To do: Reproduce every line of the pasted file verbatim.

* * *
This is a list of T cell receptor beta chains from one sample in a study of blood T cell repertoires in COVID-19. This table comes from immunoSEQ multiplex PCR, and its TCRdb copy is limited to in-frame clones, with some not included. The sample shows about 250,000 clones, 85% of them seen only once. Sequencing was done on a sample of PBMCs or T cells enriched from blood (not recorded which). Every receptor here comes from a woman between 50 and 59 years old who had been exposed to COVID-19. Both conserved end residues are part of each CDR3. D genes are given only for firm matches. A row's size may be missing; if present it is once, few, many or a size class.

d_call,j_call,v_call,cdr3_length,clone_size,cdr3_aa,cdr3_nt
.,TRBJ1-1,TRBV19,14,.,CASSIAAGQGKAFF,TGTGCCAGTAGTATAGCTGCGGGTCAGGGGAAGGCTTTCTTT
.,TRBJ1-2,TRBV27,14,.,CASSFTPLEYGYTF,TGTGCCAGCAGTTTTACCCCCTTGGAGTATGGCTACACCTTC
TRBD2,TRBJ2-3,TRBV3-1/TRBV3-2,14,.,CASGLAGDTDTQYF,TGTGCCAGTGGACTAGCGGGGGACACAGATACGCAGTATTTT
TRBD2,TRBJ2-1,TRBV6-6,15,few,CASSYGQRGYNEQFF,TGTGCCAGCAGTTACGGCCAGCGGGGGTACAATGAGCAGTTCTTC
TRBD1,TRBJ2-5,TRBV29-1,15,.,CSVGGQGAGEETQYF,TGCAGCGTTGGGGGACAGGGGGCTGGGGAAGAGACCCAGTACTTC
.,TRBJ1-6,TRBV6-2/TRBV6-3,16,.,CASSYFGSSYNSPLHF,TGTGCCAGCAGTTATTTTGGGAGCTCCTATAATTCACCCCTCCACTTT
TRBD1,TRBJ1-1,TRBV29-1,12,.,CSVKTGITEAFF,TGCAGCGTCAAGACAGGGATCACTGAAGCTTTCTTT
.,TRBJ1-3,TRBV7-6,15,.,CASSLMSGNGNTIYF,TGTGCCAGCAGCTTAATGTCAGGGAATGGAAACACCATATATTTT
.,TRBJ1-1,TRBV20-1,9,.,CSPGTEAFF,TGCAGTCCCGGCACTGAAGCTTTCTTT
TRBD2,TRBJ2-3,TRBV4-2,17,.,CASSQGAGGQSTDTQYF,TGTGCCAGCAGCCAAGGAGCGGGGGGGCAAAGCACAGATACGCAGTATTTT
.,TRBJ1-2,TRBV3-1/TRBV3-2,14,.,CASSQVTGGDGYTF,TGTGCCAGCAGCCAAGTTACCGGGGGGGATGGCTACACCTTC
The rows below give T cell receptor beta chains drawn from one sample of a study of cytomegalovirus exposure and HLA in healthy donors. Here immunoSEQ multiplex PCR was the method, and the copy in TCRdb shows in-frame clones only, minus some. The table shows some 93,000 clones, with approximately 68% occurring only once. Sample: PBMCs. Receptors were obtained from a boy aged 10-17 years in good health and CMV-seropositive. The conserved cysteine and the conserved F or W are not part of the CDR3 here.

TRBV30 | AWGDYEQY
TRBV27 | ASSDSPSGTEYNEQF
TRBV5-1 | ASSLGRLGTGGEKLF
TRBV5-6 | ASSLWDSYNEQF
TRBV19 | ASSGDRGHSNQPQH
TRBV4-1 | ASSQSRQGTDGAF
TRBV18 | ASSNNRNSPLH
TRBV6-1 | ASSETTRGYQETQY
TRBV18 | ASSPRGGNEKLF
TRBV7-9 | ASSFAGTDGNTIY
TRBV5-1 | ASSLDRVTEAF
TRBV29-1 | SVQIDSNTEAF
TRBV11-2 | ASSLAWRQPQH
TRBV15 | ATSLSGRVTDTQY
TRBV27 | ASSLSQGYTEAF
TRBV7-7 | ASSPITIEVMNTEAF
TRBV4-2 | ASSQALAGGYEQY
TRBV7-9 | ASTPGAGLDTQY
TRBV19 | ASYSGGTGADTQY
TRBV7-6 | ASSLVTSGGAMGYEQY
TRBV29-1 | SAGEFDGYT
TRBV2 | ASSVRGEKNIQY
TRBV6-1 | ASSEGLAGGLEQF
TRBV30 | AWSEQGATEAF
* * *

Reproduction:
This is a list of T cell receptor beta chains from one sample in a study of blood T cell repertoires in COVID-19. This table comes from immunoSEQ multiplex PCR, and its TCRdb copy is limited to in-frame clones, with some not included. The sample shows about 250,000 clones, 85% of them seen only once. Sequencing was done on a sample of PBMCs or T cells enriched from blood (not recorded which). Every receptor here comes from a woman between 50 and 59 years old who had been exposed to COVID-19. Both conserved end residues are part of each CDR3. D genes are given only for firm matches. A row's size may be missing; if present it is once, few, many or a size class.

d_call,j_call,v_call,cdr3_length,clone_size,cdr3_aa,cdr3_nt
.,TRBJ1-1,TRBV19,14,.,CASSIAAGQGKAFF,TGTGCCAGTAGTATAGCTGCGGGTCAGGGGAAGGCTTTCTTT
.,TRBJ1-2,TRBV27,14,.,CASSFTPLEYGYTF,TGTGCCAGCAGTTTTACCCCCTTGGAGTATGGCTACACCTTC
TRBD2,TRBJ2-3,TRBV3-1/TRBV3-2,14,.,CASGLAGDTDTQYF,TGTGCCAGTGGACTAGCGGGGGACACAGATACGCAGTATTTT
TRBD2,TRBJ2-1,TRBV6-6,15,few,CASSYGQRGYNEQFF,TGTGCCAGCAGTTACGGCCAGCGGGGGTACAATGAGCAGTTCTTC
TRBD1,TRBJ2-5,TRBV29-1,15,.,CSVGGQGAGEETQYF,TGCAGCGTTGGGGGACAGGGGGCTGGGGAAGAGACCCAGTACTTC
.,TRBJ1-6,TRBV6-2/TRBV6-3,16,.,CASSYFGSSYNSPLHF,TGTGCCAGCAGTTATTTTGGGAGCTCCTATAATTCACCCCTCCACTTT
TRBD1,TRBJ1-1,TRBV29-1,12,.,CSVKTGITEAFF,TGCAGCGTCAAGACAGGGATCACTGAAGCTTTCTTT
.,TRBJ1-3,TRBV7-6,15,.,CASSLMSGNGNTIYF,TGTGCCAGCAGCTTAATGTCAGGGAATGGAAACACCATATATTTT
.,TRBJ1-1,TRBV20-1,9,.,CSPGTEAFF,TGCAGTCCCGGCACTGAAGCTTTCTTT
TRBD2,TRBJ2-3,TRBV4-2,17,.,CASSQGAGGQSTDTQYF,TGTGCCAGCAGCCAAGGAGCGGGGGGGCAAAGCACAGATACGCAGTATTTT
.,TRBJ1-2,TRBV3-1/TRBV3-2,14,.,CASSQVTGGDGYTF,TGTGCCAGCAGCCAAGTTACCGGGGGGGATGGCTACACCTTC
The rows below give T cell receptor beta chains drawn from one sample of a study of cytomegalovirus exposure and HLA in healthy donors. Here immunoSEQ multiplex PCR was the method, and the copy in TCRdb shows in-frame clones only, minus some. The table shows some 93,000 clones, with approximately 68% occurring only once. Sample: PBMCs. Receptors were obtained from a boy aged 10-17 years in good health and CMV-seropositive. The conserved cysteine and the conserved F or W are not part of the CDR3 here.

TRBV30 | AWGDYEQY
TRBV27 | ASSDSPSGTEYNEQF
TRBV5-1 | ASSLGRLGTGGEKLF
TRBV5-6 | ASSLWDSYNEQF
TRBV19 | ASSGDRGHSNQPQH
TRBV4-1 | ASSQSRQGTDGAF
TRBV18 | ASSNNRNSPLH
TRBV6-1 | ASSETTRGYQETQY
TRBV18 | ASSPRGGNEKLF
TRBV7-9 | ASSFAGTDGNTIY
TRBV5-1 | ASSLDRVTEAF
TRBV29-1 | SVQIDSNTEAF
TRBV11-2 | ASSLAWRQPQH
TRBV15 | ATSLSGRVTDTQY
TRBV27 | ASSLSQGYTEAF
TRBV7-7 | ASSPITIEVMNTEAF
TRBV4-2 | ASSQALAGGYEQY
TRBV7-9 | ASTPGAGLDTQY
TRBV19 | ASYSGGTGADTQY
TRBV7-6 | ASSLVTSGGAMGYEQY
TRBV29-1 | SAGEFDGYT
TRBV2 | ASSVRGEKNIQY
TRBV6-1 | ASSEGLAGGLEQF
TRBV30 | AWSEQGATEAF